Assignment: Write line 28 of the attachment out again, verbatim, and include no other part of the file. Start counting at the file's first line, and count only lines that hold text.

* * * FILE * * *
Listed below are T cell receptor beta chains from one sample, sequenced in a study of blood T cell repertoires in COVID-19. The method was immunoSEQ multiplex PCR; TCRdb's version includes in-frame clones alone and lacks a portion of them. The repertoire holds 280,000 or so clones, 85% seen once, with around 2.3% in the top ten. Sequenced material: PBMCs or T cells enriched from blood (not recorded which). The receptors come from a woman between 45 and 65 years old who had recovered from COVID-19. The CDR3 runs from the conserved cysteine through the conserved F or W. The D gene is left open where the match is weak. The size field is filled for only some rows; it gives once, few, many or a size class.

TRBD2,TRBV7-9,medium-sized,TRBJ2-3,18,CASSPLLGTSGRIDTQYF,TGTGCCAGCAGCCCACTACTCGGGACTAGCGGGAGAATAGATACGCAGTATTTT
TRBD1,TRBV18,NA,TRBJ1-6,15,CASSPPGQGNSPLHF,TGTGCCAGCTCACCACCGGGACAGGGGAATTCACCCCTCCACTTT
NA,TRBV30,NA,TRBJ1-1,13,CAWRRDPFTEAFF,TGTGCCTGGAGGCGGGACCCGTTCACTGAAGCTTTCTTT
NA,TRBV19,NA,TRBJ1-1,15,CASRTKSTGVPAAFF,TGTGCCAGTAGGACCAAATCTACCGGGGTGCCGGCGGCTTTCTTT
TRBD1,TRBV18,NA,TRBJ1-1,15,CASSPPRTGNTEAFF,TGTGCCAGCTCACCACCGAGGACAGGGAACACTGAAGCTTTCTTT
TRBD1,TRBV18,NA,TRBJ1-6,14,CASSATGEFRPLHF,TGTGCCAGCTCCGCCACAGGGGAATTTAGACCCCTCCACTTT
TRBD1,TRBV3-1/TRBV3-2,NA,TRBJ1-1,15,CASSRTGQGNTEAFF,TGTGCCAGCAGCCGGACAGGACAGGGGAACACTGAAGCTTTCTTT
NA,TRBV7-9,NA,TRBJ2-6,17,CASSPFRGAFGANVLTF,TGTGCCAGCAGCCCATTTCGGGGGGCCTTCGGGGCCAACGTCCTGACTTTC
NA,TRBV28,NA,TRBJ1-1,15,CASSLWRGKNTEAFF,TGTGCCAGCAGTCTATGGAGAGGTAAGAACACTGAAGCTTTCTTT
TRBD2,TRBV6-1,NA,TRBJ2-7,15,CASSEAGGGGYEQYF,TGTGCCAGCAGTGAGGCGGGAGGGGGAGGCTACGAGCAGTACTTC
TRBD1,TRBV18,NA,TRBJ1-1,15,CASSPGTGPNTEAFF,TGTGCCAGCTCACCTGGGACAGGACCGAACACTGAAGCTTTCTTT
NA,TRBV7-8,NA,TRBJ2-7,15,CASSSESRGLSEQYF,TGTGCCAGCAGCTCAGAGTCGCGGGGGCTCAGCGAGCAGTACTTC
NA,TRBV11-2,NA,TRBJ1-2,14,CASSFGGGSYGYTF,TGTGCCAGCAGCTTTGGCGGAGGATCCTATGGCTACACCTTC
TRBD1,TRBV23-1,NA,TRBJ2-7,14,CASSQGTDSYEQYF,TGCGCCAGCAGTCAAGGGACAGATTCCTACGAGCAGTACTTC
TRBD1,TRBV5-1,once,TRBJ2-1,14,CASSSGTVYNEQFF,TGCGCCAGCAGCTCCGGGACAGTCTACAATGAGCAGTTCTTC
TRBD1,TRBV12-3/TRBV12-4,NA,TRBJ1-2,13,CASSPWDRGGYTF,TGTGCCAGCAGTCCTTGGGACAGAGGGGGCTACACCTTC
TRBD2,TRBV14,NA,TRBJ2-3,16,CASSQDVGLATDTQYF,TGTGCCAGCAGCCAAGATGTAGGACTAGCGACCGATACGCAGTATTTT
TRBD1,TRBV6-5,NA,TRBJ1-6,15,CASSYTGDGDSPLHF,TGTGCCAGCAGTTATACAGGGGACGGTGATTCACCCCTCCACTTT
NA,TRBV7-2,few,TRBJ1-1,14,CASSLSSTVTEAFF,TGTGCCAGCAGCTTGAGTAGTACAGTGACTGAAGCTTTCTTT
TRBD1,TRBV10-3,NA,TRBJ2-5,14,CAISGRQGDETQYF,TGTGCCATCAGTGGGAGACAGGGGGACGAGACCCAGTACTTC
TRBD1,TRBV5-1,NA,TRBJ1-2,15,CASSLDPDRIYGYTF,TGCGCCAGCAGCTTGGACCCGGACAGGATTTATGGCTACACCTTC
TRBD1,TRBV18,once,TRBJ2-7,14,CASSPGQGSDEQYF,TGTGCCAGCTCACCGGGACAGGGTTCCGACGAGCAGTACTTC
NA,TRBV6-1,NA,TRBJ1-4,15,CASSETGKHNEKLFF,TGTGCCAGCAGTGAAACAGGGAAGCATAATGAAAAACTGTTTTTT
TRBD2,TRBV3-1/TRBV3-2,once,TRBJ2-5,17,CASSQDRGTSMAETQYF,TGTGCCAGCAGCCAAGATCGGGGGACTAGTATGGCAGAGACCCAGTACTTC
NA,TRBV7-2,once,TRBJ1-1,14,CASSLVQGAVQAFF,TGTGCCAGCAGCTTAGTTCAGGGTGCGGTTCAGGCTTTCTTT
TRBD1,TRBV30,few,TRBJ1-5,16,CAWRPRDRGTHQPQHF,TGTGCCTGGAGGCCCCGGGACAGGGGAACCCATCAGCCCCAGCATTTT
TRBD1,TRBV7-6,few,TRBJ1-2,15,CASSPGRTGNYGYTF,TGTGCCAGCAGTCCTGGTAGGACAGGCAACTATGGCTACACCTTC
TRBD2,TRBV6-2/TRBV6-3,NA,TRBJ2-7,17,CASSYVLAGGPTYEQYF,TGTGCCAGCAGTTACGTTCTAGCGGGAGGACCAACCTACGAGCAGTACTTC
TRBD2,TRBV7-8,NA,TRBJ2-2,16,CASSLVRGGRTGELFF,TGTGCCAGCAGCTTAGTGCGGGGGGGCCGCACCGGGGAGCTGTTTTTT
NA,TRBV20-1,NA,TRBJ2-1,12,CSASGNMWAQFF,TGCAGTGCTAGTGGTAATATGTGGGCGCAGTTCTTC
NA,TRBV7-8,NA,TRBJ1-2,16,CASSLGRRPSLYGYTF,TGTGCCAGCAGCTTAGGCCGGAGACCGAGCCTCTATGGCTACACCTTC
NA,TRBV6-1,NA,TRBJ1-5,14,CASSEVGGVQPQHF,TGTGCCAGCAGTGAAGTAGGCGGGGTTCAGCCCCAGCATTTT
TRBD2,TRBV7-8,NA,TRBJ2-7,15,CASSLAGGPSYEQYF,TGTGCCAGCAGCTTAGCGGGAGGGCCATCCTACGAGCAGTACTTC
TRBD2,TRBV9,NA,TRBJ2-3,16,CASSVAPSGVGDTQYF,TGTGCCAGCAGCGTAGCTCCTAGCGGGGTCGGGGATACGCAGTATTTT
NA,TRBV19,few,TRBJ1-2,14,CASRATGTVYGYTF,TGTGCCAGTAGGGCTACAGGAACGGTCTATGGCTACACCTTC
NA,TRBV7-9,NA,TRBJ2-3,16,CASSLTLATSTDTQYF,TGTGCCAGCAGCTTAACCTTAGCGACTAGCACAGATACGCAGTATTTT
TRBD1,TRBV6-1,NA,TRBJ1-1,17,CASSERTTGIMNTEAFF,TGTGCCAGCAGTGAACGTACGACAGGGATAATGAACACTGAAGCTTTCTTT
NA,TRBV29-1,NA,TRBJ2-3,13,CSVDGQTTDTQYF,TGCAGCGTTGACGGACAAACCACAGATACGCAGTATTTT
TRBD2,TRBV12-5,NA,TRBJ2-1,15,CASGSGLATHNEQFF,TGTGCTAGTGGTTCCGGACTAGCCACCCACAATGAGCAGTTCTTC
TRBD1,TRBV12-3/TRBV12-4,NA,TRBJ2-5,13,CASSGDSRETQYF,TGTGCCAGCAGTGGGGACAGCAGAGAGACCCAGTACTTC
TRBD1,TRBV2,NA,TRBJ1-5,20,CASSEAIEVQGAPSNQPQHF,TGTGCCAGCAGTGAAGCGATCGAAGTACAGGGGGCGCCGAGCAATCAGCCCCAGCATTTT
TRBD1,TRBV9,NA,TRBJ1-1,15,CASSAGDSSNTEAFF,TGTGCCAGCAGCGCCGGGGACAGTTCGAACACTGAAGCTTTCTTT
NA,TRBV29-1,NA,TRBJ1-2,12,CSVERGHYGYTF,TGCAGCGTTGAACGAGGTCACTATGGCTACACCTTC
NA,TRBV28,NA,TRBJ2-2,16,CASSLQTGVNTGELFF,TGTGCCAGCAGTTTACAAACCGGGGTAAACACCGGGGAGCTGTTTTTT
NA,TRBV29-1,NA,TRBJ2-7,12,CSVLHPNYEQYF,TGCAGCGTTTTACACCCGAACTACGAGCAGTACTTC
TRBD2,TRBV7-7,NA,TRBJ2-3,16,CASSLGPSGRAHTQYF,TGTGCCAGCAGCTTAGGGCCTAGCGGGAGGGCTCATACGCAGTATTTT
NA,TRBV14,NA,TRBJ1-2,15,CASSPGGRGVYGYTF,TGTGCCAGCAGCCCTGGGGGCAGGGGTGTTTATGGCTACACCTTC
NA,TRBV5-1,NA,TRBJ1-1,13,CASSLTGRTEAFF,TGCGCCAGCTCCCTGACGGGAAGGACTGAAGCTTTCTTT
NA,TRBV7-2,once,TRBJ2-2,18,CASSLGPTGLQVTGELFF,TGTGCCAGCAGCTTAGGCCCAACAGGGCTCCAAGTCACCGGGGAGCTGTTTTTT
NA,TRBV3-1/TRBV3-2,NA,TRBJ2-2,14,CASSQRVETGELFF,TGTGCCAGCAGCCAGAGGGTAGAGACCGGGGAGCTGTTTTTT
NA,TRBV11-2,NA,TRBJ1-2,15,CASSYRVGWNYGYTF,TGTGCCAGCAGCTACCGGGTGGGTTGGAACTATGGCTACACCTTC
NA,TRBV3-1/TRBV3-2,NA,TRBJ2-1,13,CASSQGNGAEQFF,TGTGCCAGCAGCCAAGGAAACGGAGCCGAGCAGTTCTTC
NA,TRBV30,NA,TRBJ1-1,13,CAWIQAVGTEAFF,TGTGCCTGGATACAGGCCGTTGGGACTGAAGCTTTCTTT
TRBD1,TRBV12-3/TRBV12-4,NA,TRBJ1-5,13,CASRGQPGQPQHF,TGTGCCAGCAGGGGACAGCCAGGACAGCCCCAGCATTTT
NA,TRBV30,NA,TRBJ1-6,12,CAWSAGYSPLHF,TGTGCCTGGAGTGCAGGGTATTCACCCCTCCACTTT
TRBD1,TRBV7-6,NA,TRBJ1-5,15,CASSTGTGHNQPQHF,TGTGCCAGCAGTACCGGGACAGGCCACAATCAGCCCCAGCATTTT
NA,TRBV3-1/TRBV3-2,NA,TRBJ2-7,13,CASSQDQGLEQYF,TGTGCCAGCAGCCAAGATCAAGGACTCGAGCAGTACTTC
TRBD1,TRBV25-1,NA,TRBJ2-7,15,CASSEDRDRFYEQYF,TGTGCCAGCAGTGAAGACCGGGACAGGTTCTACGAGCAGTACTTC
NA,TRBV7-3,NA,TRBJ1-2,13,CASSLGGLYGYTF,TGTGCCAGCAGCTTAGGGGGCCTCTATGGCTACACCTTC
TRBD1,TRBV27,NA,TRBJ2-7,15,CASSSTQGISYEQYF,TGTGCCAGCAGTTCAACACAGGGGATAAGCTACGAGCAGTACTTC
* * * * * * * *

TRBD1,TRBV7-6,few,TRBJ1-2,15,CASSPGRTGNYGYTF,TGTGCCAGCAGTCCTGGTAGGACAGGCAACTATGGCTACACCTTC